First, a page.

‘The 1983 World Cup, the 1985 World Championship of Cricket. This is as big, or even bigger, because it is in the truest format of the game. It’s Test cricket, meant to be the toughest, buddy,’ he said. Surely it could not have been bigger than the historic, game-changing World Cup victory in 1983 in which, by the way both figured.

Charged with euphoria Shastri rubbed it in, ‘This is not a team of Gods or demi-Gods.… This is a team that will jump off a cliff to win a match for the country.’ Only Sachin Tendulkar has been bestowed the status of God, Rajya Sabha Membership, Bharat Ratna; and the demi-Gods are; Gavaskar, Kapil Dev, Mahendra Singh Dhoni.’

Now comes the new roll call of honour, Cheteshwar Pujara, with three hundreds and a phenomenal total of 521 in seven innings, and on a par was Jasprit Bumrah with 21 wickets, is among the immortals.

There were other heroes and Kohli did not forget to mention them, Hanuma Vihari ‘playing 70 balls (66 actually for 8 runs) with the new ball at the MCG is as big as anyone getting a hundred or anyone scoring 70-80’. It was a team effort through and through. That’s what we strive for... Single spells and single innings don’t win games.’

‘We play to make the team win. If you ask me to single out a contribution, Vihari playing 70 balls (66 actually for 8 runs) with the new ball at the MCG is as big as anyone getting a hundred or anyone scoring 70-80...‘That’s how we recognise contributions,’ Virat said at the lengthy post-series conference. With the series 1-1 India gambled with rookie Mayank Agarwal and promoted Vihari. Mayank, scored a most impressive 76 on debut. Indeed, his contributions went a long way in ensuring the series win, and Virat praised the 27-year-old as well, but the biggest bouquet was for the new-ball attack.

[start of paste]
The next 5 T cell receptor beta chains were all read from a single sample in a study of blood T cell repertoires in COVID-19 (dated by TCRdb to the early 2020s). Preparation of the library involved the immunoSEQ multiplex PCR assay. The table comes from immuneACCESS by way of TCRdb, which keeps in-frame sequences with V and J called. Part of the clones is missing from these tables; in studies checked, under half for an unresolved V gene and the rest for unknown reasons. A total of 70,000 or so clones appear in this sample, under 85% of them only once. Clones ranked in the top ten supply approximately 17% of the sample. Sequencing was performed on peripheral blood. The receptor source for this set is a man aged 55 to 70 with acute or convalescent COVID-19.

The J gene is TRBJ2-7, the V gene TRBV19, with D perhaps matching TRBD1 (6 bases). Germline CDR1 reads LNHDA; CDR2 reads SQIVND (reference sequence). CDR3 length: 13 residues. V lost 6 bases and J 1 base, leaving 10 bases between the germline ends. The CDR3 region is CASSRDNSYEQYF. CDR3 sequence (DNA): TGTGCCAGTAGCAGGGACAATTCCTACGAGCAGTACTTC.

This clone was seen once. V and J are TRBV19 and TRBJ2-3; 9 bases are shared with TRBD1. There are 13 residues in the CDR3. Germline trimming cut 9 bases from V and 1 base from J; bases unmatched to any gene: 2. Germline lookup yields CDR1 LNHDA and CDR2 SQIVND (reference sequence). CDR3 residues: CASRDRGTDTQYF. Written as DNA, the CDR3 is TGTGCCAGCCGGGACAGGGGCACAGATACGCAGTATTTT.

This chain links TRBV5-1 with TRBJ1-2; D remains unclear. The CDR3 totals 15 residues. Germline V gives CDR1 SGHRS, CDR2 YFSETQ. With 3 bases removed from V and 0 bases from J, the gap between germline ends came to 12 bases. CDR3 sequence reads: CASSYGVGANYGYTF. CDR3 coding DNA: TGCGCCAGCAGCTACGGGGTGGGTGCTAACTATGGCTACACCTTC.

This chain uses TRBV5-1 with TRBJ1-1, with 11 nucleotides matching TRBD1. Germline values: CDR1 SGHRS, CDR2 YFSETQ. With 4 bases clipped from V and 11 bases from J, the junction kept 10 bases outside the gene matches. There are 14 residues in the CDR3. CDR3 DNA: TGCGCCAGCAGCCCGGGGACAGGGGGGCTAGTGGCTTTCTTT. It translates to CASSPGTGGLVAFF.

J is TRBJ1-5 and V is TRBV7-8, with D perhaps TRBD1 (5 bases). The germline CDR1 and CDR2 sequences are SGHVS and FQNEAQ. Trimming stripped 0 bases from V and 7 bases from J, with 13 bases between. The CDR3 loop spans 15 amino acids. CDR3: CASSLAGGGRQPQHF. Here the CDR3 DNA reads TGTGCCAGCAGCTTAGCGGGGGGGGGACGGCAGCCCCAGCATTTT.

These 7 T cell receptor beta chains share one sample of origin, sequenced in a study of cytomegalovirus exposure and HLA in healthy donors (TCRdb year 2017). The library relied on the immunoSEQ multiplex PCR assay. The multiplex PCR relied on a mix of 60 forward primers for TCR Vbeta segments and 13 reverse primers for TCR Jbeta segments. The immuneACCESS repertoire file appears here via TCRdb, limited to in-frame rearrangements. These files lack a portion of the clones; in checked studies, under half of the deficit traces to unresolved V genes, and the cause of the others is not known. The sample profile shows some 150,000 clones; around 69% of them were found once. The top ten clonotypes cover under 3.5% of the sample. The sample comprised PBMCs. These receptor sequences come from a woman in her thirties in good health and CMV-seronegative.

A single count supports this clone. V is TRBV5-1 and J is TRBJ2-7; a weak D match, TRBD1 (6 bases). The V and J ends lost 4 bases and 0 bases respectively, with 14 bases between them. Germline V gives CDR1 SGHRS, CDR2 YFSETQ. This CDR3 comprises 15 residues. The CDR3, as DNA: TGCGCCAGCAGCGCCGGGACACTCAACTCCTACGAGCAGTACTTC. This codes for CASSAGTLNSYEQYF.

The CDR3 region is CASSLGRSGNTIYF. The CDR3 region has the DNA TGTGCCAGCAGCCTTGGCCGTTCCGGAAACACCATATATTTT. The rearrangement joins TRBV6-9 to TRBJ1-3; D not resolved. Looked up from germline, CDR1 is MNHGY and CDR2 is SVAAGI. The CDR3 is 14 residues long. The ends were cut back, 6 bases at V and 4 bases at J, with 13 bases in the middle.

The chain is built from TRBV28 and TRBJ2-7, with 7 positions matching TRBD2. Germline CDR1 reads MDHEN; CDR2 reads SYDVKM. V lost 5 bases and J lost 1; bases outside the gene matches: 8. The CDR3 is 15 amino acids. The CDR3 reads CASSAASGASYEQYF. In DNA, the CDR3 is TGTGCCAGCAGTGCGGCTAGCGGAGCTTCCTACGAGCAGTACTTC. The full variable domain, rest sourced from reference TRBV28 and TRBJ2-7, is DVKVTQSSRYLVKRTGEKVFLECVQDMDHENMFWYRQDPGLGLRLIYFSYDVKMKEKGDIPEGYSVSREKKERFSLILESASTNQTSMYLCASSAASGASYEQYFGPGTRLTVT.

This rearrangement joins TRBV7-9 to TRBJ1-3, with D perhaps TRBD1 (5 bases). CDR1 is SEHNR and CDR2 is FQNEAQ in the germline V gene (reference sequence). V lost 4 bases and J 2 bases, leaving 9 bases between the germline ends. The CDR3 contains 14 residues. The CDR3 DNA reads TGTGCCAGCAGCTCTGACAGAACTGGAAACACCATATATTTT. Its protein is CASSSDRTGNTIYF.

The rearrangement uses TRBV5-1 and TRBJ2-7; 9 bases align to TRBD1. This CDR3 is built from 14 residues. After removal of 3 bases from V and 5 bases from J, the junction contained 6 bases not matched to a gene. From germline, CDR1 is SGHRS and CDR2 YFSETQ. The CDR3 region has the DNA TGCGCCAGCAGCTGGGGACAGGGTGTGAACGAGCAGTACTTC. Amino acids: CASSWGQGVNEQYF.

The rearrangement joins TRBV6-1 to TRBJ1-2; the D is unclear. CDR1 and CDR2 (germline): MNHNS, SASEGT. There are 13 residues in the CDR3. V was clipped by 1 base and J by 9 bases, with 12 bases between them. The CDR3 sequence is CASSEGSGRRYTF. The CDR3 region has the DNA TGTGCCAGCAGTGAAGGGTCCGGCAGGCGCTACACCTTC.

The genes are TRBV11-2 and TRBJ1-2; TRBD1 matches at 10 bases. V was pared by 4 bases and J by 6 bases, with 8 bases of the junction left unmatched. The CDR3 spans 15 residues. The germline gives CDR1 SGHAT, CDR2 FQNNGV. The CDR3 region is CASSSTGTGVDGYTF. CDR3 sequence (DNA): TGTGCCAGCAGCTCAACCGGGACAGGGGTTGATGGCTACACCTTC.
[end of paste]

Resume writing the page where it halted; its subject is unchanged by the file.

World Cup-winning captain Kapil Dev too applauded the Jasprit Bumrahs and Mohammed Shamis. He said ‘Bumrah was, again, outstanding... We now have an attack to take 20 Test wickets. That makes a huge difference...It’s a happy day for India, but some teams of the past had it in them to also create history...Sourav Ganguly’s men in 2003-2004 and Anil Kumble’s in 2007-2008..’ That skipper put things in perspective.

On Virat’s captaincy, Kapil was cryptic,‘The statistics do the talking. There’s no need for me to add anything.’ Kapil’s team had come close to winning the three-Test series in 1985-1986, he recalled. ‘We needed an hour more to get four wickets... That didn’t happen. Ironically, once play was called off, the sun shone bright.’ The series featured three draws and Sourav’s boys finished 1-1. The rain can play spoiler and clincher as well.